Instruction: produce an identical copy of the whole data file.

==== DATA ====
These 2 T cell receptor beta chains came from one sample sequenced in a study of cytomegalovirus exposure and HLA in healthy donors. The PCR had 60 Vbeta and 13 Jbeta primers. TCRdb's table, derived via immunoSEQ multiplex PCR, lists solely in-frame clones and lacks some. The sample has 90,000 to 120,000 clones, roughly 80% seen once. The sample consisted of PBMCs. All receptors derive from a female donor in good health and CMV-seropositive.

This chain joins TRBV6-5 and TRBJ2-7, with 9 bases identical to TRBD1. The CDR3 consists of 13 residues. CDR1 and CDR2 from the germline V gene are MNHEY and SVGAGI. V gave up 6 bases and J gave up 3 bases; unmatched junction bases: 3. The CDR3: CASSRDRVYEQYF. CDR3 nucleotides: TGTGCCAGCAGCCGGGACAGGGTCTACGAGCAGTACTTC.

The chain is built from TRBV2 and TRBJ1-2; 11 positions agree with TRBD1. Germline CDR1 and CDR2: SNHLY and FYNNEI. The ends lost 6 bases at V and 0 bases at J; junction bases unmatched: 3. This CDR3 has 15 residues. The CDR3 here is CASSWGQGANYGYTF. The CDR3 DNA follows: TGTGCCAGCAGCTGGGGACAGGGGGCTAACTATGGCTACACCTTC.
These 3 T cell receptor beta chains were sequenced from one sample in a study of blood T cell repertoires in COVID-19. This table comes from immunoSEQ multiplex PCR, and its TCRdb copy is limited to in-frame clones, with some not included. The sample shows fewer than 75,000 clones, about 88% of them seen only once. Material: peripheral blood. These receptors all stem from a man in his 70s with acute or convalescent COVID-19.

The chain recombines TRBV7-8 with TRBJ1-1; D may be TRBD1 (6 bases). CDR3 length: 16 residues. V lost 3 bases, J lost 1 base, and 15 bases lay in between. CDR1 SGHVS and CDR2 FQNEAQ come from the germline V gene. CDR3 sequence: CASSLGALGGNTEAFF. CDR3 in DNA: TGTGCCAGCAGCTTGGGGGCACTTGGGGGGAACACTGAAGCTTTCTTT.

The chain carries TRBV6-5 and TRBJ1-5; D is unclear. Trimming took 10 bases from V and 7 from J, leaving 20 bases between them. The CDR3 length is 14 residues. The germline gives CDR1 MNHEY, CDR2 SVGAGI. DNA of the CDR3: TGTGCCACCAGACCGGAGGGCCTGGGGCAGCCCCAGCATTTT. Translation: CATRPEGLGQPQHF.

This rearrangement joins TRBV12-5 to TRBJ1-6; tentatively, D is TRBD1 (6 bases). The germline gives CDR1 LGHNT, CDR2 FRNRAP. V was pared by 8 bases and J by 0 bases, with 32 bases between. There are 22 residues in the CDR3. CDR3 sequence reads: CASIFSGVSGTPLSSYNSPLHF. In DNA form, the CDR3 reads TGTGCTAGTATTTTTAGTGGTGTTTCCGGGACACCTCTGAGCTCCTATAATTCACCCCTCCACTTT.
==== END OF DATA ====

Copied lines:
These 2 T cell receptor beta chains came from one sample sequenced in a study of cytomegalovirus exposure and HLA in healthy donors. The PCR had 60 Vbeta and 13 Jbeta primers. TCRdb's table, derived via immunoSEQ multiplex PCR, lists solely in-frame clones and lacks some. The sample has 90,000 to 120,000 clones, roughly 80% seen once. The sample consisted of PBMCs. All receptors derive from a female donor in good health and CMV-seropositive.

This chain joins TRBV6-5 and TRBJ2-7, with 9 bases identical to TRBD1. The CDR3 consists of 13 residues. CDR1 and CDR2 from the germline V gene are MNHEY and SVGAGI. V gave up 6 bases and J gave up 3 bases; unmatched junction bases: 3. The CDR3: CASSRDRVYEQYF. CDR3 nucleotides: TGTGCCAGCAGCCGGGACAGGGTCTACGAGCAGTACTTC.

The chain is built from TRBV2 and TRBJ1-2; 11 positions agree with TRBD1. Germline CDR1 and CDR2: SNHLY and FYNNEI. The ends lost 6 bases at V and 0 bases at J; junction bases unmatched: 3. This CDR3 has 15 residues. The CDR3 here is CASSWGQGANYGYTF. The CDR3 DNA follows: TGTGCCAGCAGCTGGGGACAGGGGGCTAACTATGGCTACACCTTC.
These 3 T cell receptor beta chains were sequenced from one sample in a study of blood T cell repertoires in COVID-19. This table comes from immunoSEQ multiplex PCR, and its TCRdb copy is limited to in-frame clones, with some not included. The sample shows fewer than 75,000 clones, about 88% of them seen only once. Material: peripheral blood. These receptors all stem from a man in his 70s with acute or convalescent COVID-19.

The chain recombines TRBV7-8 with TRBJ1-1; D may be TRBD1 (6 bases). CDR3 length: 16 residues. V lost 3 bases, J lost 1 base, and 15 bases lay in between. CDR1 SGHVS and CDR2 FQNEAQ come from the germline V gene. CDR3 sequence: CASSLGALGGNTEAFF. CDR3 in DNA: TGTGCCAGCAGCTTGGGGGCACTTGGGGGGAACACTGAAGCTTTCTTT.

The chain carries TRBV6-5 and TRBJ1-5; D is unclear. Trimming took 10 bases from V and 7 from J, leaving 20 bases between them. The CDR3 length is 14 residues. The germline gives CDR1 MNHEY, CDR2 SVGAGI. DNA of the CDR3: TGTGCCACCAGACCGGAGGGCCTGGGGCAGCCCCAGCATTTT. Translation: CATRPEGLGQPQHF.

This rearrangement joins TRBV12-5 to TRBJ1-6; tentatively, D is TRBD1 (6 bases). The germline gives CDR1 LGHNT, CDR2 FRNRAP. V was pared by 8 bases and J by 0 bases, with 32 bases between. There are 22 residues in the CDR3. CDR3 sequence reads: CASIFSGVSGTPLSSYNSPLHF. In DNA form, the CDR3 reads TGTGCTAGTATTTTTAGTGGTGTTTCCGGGACACCTCTGAGCTCCTATAATTCACCCCTCCACTTT.